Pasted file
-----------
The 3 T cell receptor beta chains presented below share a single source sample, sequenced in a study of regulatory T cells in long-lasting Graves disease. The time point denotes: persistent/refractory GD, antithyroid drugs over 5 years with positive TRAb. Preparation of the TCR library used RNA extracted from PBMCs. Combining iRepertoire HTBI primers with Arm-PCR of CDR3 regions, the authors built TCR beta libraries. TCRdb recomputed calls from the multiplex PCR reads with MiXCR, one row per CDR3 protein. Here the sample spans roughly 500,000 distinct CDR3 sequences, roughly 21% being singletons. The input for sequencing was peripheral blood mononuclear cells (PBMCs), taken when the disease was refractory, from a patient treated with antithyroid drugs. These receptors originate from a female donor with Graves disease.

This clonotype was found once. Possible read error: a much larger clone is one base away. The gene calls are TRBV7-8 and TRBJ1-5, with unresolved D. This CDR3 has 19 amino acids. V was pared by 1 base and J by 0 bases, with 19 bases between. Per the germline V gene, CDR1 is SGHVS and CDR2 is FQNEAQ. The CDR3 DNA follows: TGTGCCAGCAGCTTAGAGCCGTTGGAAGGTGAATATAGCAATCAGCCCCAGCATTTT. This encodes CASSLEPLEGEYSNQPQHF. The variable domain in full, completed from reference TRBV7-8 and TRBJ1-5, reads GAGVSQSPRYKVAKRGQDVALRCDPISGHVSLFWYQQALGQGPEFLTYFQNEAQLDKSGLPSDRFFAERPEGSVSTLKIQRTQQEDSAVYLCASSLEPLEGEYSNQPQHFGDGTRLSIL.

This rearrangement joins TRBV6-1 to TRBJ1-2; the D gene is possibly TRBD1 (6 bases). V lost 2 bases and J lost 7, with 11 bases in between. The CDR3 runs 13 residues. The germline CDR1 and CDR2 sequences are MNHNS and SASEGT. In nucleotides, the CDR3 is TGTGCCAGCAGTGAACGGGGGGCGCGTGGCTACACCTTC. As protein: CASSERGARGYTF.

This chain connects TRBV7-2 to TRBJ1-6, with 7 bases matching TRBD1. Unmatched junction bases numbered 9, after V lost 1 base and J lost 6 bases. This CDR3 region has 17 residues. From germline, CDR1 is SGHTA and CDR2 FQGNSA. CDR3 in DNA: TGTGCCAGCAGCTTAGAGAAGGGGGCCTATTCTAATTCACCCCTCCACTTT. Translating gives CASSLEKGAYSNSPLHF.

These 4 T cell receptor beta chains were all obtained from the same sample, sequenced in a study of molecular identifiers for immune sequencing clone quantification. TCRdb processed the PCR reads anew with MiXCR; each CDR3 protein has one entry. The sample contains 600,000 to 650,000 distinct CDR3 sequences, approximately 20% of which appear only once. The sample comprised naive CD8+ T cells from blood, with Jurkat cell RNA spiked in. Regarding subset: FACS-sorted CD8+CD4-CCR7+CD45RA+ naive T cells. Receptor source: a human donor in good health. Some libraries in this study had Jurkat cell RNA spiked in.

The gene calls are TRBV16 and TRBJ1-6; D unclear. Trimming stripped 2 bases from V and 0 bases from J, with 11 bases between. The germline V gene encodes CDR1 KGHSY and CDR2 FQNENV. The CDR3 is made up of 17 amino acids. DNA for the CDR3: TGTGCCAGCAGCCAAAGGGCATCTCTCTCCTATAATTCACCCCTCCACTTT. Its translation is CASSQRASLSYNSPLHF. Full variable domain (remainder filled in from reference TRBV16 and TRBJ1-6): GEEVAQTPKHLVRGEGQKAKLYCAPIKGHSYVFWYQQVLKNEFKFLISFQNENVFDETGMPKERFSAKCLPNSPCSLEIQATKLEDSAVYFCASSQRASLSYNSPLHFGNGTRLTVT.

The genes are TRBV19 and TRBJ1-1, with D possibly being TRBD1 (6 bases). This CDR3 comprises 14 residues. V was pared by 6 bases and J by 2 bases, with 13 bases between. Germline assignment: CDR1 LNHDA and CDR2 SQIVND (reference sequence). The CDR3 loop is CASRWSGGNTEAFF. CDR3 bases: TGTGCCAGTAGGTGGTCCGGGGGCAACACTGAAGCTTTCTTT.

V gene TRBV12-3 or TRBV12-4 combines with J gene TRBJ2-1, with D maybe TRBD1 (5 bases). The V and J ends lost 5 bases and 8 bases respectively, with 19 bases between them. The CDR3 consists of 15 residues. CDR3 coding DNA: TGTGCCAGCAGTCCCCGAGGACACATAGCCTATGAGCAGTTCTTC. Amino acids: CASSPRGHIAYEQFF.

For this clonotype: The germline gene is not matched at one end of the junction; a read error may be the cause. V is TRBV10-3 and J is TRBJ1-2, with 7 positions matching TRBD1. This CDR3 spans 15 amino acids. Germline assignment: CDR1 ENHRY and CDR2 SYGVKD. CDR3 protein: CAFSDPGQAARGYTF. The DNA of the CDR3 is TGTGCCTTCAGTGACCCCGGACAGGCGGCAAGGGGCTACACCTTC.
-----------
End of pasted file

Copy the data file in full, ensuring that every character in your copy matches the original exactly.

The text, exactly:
The 3 T cell receptor beta chains presented below share a single source sample, sequenced in a study of regulatory T cells in long-lasting Graves disease. The time point denotes: persistent/refractory GD, antithyroid drugs over 5 years with positive TRAb. Preparation of the TCR library used RNA extracted from PBMCs. Combining iRepertoire HTBI primers with Arm-PCR of CDR3 regions, the authors built TCR beta libraries. TCRdb recomputed calls from the multiplex PCR reads with MiXCR, one row per CDR3 protein. Here the sample spans roughly 500,000 distinct CDR3 sequences, roughly 21% being singletons. The input for sequencing was peripheral blood mononuclear cells (PBMCs), taken when the disease was refractory, from a patient treated with antithyroid drugs. These receptors originate from a female donor with Graves disease.

This clonotype was found once. Possible read error: a much larger clone is one base away. The gene calls are TRBV7-8 and TRBJ1-5, with unresolved D. This CDR3 has 19 amino acids. V was pared by 1 base and J by 0 bases, with 19 bases between. Per the germline V gene, CDR1 is SGHVS and CDR2 is FQNEAQ. The CDR3 DNA follows: TGTGCCAGCAGCTTAGAGCCGTTGGAAGGTGAATATAGCAATCAGCCCCAGCATTTT. This encodes CASSLEPLEGEYSNQPQHF. The variable domain in full, completed from reference TRBV7-8 and TRBJ1-5, reads GAGVSQSPRYKVAKRGQDVALRCDPISGHVSLFWYQQALGQGPEFLTYFQNEAQLDKSGLPSDRFFAERPEGSVSTLKIQRTQQEDSAVYLCASSLEPLEGEYSNQPQHFGDGTRLSIL.

This rearrangement joins TRBV6-1 to TRBJ1-2; the D gene is possibly TRBD1 (6 bases). V lost 2 bases and J lost 7, with 11 bases in between. The CDR3 runs 13 residues. The germline CDR1 and CDR2 sequences are MNHNS and SASEGT. In nucleotides, the CDR3 is TGTGCCAGCAGTGAACGGGGGGCGCGTGGCTACACCTTC. As protein: CASSERGARGYTF.

This chain connects TRBV7-2 to TRBJ1-6, with 7 bases matching TRBD1. Unmatched junction bases numbered 9, after V lost 1 base and J lost 6 bases. This CDR3 region has 17 residues. From germline, CDR1 is SGHTA and CDR2 FQGNSA. CDR3 in DNA: TGTGCCAGCAGCTTAGAGAAGGGGGCCTATTCTAATTCACCCCTCCACTTT. Translating gives CASSLEKGAYSNSPLHF.

These 4 T cell receptor beta chains were all obtained from the same sample, sequenced in a study of molecular identifiers for immune sequencing clone quantification. TCRdb processed the PCR reads anew with MiXCR; each CDR3 protein has one entry. The sample contains 600,000 to 650,000 distinct CDR3 sequences, approximately 20% of which appear only once. The sample comprised naive CD8+ T cells from blood, with Jurkat cell RNA spiked in. Regarding subset: FACS-sorted CD8+CD4-CCR7+CD45RA+ naive T cells. Receptor source: a human donor in good health. Some libraries in this study had Jurkat cell RNA spiked in.

The gene calls are TRBV16 and TRBJ1-6; D unclear. Trimming stripped 2 bases from V and 0 bases from J, with 11 bases between. The germline V gene encodes CDR1 KGHSY and CDR2 FQNENV. The CDR3 is made up of 17 amino acids. DNA for the CDR3: TGTGCCAGCAGCCAAAGGGCATCTCTCTCCTATAATTCACCCCTCCACTTT. Its translation is CASSQRASLSYNSPLHF. Full variable domain (remainder filled in from reference TRBV16 and TRBJ1-6): GEEVAQTPKHLVRGEGQKAKLYCAPIKGHSYVFWYQQVLKNEFKFLISFQNENVFDETGMPKERFSAKCLPNSPCSLEIQATKLEDSAVYFCASSQRASLSYNSPLHFGNGTRLTVT.

The genes are TRBV19 and TRBJ1-1, with D possibly being TRBD1 (6 bases). This CDR3 comprises 14 residues. V was pared by 6 bases and J by 2 bases, with 13 bases between. Germline assignment: CDR1 LNHDA and CDR2 SQIVND (reference sequence). The CDR3 loop is CASRWSGGNTEAFF. CDR3 bases: TGTGCCAGTAGGTGGTCCGGGGGCAACACTGAAGCTTTCTTT.

V gene TRBV12-3 or TRBV12-4 combines with J gene TRBJ2-1, with D maybe TRBD1 (5 bases). The V and J ends lost 5 bases and 8 bases respectively, with 19 bases between them. The CDR3 consists of 15 residues. CDR3 coding DNA: TGTGCCAGCAGTCCCCGAGGACACATAGCCTATGAGCAGTTCTTC. Amino acids: CASSPRGHIAYEQFF.

For this clonotype: The germline gene is not matched at one end of the junction; a read error may be the cause. V is TRBV10-3 and J is TRBJ1-2, with 7 positions matching TRBD1. This CDR3 spans 15 amino acids. Germline assignment: CDR1 ENHRY and CDR2 SYGVKD. CDR3 protein: CAFSDPGQAARGYTF. The DNA of the CDR3 is TGTGCCTTCAGTGACCCCGGACAGGCGGCAAGGGGCTACACCTTC.